The conveniences of brick and mortar shopping require fully stocked shelves and enough supply chain inventory visibility to provide alternatives when an item is out of stock. Items also need to be easy to find, lines need to be short, and enough employees need to be available for customers to easily consult. The more difficult, time consuming, confusing, and frustrating brick and mortar stores make shopping in person, the more likely consumers will look online for what they want.
Many customers come to brick and mortar stores specifically for the expertise of their employees. In-store advice is generally much more personal, immediate, and informed than what can be found in online reviews. Lots of retailers recognize this. Over the 2018 holiday season, for example, Barnes and Nobles ran a series of ads highlighting the fact that their booksellers are great sources of advice and entertainment for customers.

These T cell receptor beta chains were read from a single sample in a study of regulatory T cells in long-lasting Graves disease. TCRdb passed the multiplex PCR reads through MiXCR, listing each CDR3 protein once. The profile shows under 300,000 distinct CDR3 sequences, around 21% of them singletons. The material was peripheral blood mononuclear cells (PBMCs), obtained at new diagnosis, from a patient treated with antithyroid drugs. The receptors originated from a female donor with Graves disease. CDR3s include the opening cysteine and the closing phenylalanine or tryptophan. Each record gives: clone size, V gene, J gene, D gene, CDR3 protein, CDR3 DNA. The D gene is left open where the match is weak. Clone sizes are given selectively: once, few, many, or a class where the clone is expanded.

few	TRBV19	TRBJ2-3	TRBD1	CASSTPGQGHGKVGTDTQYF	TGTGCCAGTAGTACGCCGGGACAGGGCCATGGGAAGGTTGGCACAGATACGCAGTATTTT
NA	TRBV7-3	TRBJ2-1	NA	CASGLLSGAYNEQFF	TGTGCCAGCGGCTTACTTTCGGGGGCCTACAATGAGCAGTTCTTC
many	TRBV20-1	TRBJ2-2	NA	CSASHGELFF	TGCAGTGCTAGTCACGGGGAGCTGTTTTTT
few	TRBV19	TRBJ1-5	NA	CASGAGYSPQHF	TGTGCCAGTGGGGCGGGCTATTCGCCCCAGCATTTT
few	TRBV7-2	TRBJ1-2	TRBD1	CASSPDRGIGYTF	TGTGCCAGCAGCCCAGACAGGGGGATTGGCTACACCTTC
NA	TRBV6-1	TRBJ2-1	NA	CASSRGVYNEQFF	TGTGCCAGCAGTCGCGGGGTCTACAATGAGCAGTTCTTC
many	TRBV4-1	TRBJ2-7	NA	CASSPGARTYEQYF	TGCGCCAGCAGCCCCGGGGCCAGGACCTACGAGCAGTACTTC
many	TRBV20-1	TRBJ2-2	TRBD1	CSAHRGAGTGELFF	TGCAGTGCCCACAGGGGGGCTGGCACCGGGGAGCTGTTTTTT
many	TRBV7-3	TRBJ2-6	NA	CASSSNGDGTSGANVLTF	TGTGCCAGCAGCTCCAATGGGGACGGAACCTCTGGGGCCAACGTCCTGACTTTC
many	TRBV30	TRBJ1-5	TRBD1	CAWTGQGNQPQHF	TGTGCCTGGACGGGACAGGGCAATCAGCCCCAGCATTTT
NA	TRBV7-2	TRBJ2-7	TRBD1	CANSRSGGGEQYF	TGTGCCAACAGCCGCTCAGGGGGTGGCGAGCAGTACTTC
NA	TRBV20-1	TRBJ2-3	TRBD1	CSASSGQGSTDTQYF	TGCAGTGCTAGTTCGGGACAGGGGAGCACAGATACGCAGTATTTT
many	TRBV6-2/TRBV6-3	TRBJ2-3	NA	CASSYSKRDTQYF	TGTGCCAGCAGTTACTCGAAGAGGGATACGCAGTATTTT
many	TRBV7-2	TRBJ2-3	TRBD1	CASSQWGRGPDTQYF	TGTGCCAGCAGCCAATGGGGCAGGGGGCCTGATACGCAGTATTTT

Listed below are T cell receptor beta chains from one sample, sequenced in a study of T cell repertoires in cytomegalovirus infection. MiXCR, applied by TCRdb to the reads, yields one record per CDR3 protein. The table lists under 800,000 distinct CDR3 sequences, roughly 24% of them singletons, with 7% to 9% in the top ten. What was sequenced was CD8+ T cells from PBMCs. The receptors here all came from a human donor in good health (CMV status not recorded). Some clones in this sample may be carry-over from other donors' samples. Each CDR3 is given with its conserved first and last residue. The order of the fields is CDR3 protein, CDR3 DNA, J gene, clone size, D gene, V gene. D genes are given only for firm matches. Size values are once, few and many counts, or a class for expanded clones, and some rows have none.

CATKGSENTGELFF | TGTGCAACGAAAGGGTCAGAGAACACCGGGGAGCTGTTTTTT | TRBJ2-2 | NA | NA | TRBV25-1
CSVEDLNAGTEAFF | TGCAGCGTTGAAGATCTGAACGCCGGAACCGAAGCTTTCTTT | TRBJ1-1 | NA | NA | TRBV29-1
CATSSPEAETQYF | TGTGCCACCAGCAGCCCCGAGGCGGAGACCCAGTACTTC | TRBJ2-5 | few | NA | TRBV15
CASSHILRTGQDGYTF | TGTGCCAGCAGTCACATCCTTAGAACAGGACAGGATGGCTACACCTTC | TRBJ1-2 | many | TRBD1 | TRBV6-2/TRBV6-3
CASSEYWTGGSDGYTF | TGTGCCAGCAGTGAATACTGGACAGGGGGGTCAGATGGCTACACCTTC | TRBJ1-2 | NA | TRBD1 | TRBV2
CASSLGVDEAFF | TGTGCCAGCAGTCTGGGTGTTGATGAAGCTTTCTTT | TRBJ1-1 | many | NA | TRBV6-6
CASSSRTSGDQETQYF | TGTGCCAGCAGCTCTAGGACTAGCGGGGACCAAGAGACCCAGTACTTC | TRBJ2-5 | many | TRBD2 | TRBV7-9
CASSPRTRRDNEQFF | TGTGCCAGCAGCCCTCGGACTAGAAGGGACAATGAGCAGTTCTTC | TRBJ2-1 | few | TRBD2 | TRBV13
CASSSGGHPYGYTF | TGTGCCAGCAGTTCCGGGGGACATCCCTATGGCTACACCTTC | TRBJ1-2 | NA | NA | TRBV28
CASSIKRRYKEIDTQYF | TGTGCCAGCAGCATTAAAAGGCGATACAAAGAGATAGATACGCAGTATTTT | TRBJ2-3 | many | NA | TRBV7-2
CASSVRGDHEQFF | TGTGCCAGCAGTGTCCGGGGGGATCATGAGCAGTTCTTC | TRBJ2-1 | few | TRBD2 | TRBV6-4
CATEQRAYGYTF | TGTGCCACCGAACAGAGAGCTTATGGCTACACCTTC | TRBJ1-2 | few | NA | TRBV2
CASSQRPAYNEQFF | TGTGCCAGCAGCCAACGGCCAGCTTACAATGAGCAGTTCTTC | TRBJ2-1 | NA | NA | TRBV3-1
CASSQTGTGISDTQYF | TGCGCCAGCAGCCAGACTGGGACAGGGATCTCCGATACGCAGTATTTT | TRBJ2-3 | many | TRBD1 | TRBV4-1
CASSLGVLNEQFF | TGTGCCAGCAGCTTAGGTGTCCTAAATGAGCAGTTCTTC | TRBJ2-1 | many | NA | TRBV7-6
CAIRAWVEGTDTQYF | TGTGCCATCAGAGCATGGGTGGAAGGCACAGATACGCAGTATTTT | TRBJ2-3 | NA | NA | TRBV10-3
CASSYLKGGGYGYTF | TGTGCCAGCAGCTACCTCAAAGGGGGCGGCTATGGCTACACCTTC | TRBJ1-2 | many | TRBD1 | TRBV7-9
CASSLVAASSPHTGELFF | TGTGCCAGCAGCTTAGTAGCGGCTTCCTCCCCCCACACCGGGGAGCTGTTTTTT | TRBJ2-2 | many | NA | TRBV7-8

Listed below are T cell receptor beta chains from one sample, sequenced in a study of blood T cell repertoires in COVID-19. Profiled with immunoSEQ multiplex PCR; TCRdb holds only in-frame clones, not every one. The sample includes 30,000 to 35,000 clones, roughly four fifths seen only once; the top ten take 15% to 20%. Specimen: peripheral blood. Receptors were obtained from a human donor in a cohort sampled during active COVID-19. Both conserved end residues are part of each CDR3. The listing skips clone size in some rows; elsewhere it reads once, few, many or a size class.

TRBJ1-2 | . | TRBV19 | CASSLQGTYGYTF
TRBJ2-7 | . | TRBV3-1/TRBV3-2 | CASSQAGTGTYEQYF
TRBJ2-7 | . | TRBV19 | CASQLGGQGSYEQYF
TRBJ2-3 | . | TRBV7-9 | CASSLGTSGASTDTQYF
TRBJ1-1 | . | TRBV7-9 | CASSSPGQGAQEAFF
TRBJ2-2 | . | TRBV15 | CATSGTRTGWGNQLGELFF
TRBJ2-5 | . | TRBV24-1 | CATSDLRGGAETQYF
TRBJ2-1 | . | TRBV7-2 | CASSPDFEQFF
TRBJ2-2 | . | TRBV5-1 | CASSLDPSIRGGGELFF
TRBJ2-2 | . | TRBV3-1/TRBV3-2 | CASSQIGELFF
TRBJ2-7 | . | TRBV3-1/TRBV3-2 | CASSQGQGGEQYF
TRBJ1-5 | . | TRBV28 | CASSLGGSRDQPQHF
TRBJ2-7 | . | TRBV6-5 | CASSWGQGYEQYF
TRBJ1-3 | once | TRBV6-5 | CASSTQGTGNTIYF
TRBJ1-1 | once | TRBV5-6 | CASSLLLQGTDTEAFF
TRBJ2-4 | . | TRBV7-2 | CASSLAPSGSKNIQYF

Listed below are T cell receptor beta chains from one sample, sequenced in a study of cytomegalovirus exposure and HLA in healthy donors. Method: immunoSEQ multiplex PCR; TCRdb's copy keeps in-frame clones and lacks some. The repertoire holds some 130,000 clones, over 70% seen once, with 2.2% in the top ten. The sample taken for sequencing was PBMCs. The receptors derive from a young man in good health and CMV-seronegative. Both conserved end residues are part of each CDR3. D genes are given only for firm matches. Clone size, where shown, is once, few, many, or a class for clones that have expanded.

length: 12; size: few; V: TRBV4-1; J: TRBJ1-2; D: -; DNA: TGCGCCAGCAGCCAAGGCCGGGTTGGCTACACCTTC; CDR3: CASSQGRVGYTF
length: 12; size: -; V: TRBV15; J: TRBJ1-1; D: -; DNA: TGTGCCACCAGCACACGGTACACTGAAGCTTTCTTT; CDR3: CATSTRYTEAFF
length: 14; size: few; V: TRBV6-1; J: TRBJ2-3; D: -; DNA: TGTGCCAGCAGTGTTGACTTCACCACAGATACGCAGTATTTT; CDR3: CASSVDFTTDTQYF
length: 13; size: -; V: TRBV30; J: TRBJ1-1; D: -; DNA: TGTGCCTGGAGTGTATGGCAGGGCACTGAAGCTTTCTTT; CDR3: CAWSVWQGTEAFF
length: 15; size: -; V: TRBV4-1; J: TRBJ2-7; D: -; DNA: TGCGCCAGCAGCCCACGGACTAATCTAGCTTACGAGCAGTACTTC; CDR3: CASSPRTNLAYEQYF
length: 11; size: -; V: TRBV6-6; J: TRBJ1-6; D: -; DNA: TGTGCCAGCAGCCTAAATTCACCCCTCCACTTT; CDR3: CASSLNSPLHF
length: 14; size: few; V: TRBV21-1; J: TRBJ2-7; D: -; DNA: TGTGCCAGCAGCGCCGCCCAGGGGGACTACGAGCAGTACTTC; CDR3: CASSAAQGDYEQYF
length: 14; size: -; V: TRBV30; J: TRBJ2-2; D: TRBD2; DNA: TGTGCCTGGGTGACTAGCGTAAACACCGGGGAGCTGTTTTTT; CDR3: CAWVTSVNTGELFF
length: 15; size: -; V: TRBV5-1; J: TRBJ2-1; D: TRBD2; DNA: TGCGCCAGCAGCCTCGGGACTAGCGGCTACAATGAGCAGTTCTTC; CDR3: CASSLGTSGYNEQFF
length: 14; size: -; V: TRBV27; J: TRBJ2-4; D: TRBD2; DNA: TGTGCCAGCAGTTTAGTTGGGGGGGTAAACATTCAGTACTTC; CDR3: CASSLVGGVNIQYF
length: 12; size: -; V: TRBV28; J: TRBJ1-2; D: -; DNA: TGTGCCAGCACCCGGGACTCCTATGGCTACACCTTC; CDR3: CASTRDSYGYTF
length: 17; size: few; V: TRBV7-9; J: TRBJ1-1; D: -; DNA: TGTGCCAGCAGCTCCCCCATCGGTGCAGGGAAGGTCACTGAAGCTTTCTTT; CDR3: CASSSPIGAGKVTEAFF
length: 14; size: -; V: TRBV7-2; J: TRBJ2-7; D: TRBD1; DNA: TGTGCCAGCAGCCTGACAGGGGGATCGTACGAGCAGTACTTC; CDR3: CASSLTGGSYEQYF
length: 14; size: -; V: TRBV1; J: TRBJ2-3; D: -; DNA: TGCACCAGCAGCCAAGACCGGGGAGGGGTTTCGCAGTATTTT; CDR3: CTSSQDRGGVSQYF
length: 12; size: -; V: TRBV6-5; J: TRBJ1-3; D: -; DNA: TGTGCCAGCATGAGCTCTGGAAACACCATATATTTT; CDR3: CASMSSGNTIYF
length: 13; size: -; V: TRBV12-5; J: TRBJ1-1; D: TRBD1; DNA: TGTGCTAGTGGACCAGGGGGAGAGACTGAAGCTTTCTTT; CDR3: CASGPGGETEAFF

Of course, in order for employees to provide expert guidance they need to actually be present on store floors. Retailers need to make sure that (a) there are enough employees to serve customers that need help, (b) non-customer facing tasks such as back room restocking are performed strategically, (c) employees are knowledgeable about store products, and (d) there is a customer service culture in place that makes customer guidance a priority over other job functions.
Shopping isn’t just about purchasing an item. Consumers also go to brick and mortar stores to get out of the house, socialize, window shop, look at new gadgets, explore new styles, etc. In other words, physical shopping is often more of a fun experience than a mere mundane activity. By comparison, online shopping is a task to be performed as quickly as possible.